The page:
Poo… it’s something most dog owners are used to dealing with. But what if your pet’s poo is looking a little unusual at the moment? If your dog’s stools are paler than normal then you may have some concerns, particularly if they are showing other symptoms too. Let’s explore the reasons why your furry friend’s faeces might be a bit pale and what you can do to help.

Normal Poo

First, it’s important to discuss what normal poo should look like. Most healthy dogs should be passing stools once or twice a day, depending on their diet and exercise regime. Normal poo should also be well-formed with some segmentation. When you pick it up it should have a firm (but not hard) consistency, and not leave much residue behind on the ground. Some vets will refer to a faecal scoring chart when discussing the consistency of your dog’s stools. 

Your dog’s faeces should be a uniform chocolate brown colour with no blood or noticeable mucus. We know that poo can vary slightly in shade depending on what your dog has eaten. But if it is much paler than usual or your dog is unwell then this could be a sign of an underlying problem.

Reasons why your dog’s poo might be pale

There are several reasons why your dog’s poo might be more pale than normal, some of these are more serious than others. Let’s look at each in turn.


The type of food your dog is eating can affect the colour of their stools. Different brands of commercial dog food can cause varying shades of brown due to the different ingredients and colours of the kibbles. Also, a sudden change in diet between two brands could cause tummy troubles leading to a change in stool colours, as well as other symptoms like diarrhoea or mucus.

Dietary indiscretion (eating something you shouldn’t do!) could cause stomach upsets in dogs too, leading to a change in poo colour. Feeding your pet lots of rich, fatty table scraps could produce a similar effect.

Also, dogs that are raw-fed or have bones in their diets may produce poo that varies in shade. Increased amounts of calcium, as well as shards of bone in the stools, could cause a pale or even white appearance. Most vets advise against feeding bones as sharp fragments can cause damage to the lining of the gastrointestinal tract as well as constipation.

Infection (bacterial, viral or parasitic)

Infections of the gastrointestinal tract could lead to changes in stool colour, as well as consistency. Bacterial, viral, and parasitic infections could all cause problems. Try and reduce the risk of this from occurring by routinely using deworming treatments. And making sure your pet’s vaccinations are kept up to date.

Exocrine pancreatic insufficiency

Exocrine pancreatic insufficiency (EPI) is a condition where the body struggles to produce enough enzymes from its pancreas to help with the digestion of fats in the diet. Certain breeds are prone to this condition, including German Shepherds, and affected animals can suffer from pale, loose, smelly faeces. Other symptoms include weight loss and an increased appetite.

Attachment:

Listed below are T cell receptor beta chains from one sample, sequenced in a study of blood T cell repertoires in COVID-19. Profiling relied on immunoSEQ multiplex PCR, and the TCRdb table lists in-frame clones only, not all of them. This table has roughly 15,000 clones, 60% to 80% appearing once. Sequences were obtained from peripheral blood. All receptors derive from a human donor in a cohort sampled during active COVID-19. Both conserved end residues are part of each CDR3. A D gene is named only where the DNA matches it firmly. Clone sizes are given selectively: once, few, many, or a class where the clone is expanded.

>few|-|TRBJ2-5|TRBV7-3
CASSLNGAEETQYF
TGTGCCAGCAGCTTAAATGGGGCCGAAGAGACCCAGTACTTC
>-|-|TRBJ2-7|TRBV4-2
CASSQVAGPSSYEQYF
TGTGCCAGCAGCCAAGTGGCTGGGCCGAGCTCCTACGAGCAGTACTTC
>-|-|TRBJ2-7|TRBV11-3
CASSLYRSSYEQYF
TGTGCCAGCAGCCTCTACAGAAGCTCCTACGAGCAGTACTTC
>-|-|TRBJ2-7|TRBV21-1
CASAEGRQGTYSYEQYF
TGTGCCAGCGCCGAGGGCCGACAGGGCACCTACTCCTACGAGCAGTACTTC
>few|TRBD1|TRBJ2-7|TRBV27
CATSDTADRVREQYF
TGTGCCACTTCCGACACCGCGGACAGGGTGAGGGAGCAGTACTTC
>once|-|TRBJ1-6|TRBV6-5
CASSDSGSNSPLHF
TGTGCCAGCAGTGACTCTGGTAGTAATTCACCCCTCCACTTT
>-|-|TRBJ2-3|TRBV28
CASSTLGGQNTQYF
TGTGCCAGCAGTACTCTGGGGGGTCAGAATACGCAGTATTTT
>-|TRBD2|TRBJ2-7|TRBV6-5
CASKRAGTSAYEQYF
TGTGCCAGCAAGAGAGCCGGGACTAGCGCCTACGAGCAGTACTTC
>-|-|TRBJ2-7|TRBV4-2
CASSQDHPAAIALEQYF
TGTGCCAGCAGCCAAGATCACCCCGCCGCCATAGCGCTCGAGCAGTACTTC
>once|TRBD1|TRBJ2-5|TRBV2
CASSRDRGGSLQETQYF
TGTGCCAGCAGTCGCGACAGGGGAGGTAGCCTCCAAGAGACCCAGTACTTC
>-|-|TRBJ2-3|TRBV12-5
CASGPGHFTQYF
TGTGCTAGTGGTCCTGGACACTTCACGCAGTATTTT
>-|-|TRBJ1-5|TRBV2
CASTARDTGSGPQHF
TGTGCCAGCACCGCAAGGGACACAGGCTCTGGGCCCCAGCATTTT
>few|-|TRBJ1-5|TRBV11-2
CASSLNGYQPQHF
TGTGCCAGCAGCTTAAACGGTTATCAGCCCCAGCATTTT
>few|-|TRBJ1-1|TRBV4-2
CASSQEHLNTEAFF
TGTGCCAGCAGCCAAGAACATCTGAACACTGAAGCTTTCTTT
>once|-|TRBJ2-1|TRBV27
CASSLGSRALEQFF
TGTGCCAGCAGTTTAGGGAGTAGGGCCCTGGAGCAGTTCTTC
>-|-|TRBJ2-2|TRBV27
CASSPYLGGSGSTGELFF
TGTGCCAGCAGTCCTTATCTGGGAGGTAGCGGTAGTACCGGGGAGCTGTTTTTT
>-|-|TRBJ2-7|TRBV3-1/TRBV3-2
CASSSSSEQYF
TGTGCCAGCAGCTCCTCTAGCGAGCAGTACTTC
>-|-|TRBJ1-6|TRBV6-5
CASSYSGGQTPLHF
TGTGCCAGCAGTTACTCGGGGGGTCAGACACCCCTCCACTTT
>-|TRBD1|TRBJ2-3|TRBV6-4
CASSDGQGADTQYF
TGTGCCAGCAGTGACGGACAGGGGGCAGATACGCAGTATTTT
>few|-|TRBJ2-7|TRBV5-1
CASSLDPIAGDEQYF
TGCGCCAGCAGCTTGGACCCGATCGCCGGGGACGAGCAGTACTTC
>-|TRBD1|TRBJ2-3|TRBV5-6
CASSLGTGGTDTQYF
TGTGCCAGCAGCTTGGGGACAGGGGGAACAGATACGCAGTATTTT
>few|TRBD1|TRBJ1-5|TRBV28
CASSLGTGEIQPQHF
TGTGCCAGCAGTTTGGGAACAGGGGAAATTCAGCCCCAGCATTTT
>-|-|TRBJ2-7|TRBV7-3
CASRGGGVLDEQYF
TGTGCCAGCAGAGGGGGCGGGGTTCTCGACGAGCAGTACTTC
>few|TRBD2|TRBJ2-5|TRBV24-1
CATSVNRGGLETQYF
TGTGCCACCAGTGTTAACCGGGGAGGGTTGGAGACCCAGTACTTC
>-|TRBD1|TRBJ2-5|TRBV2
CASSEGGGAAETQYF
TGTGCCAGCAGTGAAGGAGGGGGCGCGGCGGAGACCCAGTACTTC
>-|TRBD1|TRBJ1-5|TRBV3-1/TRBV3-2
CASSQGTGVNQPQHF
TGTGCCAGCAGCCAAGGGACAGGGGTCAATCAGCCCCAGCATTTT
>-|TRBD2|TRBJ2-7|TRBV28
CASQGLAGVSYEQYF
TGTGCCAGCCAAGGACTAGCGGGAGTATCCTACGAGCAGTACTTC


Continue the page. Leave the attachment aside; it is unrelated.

Inflammation of the pancreas, known as pancreatitis, can cause affected animals to suffer from abdominal pain, diarrhoea, vomiting and inappetence. The pancreas produces enzymes that aid with digestion so if this organ is impaired then changes in stool colour and consistency can occur. Pancreatitis is more common in certain breeds like miniature schnauzers and cocker spaniels and can be triggered by eating fatty foods. Repeated episodes of pancreatitis and the resultant scarring of the pancreas could contribute to some animals developing EPI later down the line.

Liver and biliary issues

Disorders of the liver or gallbladder may cause a dog to produce paler poo than normal. Bile that is released by the gallbladder helps to digest fats and gives poo its characteristic brown colour. If the dog’s liver is impaired or if there is an issue such as blockage in the bile duct, then a reduction in the amount of bile released can occur.

When should I take my dog to the vet?

The odd day or two of having pale faeces are unlikely to be too concerning if your dog is otherwise well. However, if your dog’s tummy troubles last longer than this or they show any of the following symptoms, then you should see a vet sooner rather than later–

  • Lethargy
  • Changes in appetite
  • Vomiting
  • Diarrhoea, especially if very watery or large amounts
  • Blood or mucus in the stools
  • Weight loss
  • Abdominal pain

What are the treatments for pale poo?

Treatment for pale poo very much depends on the underlying cause. Some cases may resolve with some bland food for a few days, or even just a return to their normal diet if they’ve been eating something they shouldn’t have done. Other animals may need thorough investigation, depending on the vet’s initial examination. Blood tests and imaging like x-rays or ultrasound scans can be helpful when diagnosing liver and pancreas issues.

If your dog is very unwell, they may be hospitalised while investigations take place, with intravenous fluids and pain relief. Antibiotics, changes in diet or pancreatic enzyme supplements could also be recommended depending on the diagnosis. Your vet will talk you through their plans depending on your dog’s condition.


Pale poo should be taken seriously if it is persistent, especially if accompanied by other symptoms. In some cases, it may be nothing to worry about, but it’s always best to check with your vet if you are concerned about your dog.